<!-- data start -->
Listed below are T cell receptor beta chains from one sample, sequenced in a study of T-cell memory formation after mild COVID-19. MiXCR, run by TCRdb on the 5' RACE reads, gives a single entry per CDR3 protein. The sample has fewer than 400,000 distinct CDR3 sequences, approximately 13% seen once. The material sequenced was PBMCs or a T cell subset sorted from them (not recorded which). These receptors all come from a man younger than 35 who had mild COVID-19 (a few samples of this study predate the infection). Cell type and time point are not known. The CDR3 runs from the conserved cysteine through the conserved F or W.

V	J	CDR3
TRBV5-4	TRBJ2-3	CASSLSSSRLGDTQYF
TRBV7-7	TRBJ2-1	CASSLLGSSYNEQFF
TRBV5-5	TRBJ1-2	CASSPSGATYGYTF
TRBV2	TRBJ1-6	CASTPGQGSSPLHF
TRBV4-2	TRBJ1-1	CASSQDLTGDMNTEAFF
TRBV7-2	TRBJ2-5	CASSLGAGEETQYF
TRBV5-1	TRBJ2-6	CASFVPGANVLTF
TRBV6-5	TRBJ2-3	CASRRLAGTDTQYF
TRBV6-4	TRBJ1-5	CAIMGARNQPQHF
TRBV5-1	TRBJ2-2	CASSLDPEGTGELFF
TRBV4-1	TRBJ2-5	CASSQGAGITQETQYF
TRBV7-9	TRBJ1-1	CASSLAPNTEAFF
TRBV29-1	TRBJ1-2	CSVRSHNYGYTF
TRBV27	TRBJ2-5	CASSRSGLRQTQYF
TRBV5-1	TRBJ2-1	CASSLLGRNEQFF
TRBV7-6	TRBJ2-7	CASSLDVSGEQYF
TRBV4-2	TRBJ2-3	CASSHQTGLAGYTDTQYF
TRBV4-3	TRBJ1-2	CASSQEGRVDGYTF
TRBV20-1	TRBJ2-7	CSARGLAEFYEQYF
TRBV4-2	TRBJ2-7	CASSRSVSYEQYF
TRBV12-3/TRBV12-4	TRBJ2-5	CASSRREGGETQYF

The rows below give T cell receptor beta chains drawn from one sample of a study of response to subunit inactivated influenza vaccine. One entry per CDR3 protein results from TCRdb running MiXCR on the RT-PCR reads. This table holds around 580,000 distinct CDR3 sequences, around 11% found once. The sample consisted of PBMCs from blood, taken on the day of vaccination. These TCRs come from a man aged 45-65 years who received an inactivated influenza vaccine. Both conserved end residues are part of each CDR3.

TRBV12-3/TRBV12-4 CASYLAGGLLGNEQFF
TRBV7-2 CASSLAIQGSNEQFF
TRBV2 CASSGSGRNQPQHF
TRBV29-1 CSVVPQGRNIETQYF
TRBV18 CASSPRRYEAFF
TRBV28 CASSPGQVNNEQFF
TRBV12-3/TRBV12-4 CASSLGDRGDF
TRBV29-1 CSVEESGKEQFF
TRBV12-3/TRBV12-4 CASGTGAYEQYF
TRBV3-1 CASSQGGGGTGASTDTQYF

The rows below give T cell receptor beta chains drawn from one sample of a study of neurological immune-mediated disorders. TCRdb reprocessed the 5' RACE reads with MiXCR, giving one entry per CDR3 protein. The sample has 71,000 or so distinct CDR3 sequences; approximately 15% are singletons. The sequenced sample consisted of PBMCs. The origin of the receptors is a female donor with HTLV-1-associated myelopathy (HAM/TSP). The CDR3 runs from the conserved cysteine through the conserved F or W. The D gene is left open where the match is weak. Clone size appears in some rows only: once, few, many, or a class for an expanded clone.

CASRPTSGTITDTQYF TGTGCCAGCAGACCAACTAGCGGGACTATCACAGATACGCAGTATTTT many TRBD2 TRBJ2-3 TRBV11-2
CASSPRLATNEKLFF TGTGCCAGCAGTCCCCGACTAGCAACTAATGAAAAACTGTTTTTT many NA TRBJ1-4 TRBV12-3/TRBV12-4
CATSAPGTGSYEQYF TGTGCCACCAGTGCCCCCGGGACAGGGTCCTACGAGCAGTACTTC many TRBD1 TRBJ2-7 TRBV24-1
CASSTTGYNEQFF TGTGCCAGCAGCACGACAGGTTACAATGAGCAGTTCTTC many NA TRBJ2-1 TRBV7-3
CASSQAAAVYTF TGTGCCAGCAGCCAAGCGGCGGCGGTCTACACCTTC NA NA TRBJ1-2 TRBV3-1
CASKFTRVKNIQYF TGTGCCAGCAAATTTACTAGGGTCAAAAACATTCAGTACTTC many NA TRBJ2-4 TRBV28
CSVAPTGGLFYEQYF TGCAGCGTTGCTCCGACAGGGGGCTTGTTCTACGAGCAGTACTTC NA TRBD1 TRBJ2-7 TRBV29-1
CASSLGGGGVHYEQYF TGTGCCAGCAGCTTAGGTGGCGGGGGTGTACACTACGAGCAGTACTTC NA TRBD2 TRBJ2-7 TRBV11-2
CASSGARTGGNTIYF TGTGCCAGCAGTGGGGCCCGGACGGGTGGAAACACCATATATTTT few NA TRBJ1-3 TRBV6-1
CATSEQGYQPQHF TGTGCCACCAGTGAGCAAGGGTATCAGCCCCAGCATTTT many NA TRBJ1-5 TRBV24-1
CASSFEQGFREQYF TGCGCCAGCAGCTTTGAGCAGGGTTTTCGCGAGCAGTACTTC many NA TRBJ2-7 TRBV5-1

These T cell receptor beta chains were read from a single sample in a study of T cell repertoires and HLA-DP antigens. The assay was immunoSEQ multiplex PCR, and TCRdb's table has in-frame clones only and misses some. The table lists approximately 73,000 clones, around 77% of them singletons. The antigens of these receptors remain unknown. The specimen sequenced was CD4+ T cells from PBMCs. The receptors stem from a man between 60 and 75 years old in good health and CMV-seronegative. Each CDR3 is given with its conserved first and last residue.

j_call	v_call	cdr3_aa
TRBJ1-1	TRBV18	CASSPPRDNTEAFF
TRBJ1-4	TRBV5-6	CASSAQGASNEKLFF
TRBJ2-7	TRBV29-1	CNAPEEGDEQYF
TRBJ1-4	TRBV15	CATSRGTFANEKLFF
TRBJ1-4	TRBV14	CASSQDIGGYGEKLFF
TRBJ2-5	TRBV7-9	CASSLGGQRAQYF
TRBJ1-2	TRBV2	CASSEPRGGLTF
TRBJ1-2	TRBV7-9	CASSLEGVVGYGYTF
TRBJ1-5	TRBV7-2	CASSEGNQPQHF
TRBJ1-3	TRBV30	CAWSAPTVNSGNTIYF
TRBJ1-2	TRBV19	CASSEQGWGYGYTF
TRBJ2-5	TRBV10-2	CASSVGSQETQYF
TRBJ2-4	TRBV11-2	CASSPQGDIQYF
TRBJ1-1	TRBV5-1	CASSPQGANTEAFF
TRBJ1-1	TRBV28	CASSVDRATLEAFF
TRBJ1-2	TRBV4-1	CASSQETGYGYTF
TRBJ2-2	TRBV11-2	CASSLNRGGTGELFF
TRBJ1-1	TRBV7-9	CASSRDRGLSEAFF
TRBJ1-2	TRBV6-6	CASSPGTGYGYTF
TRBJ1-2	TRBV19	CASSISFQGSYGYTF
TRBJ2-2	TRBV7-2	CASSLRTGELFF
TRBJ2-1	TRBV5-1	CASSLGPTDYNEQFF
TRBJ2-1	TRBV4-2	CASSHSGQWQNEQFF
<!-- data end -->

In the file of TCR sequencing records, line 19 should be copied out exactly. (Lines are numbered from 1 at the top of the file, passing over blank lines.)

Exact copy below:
TRBV4-2	TRBJ2-3	CASSHQTGLAGYTDTQYF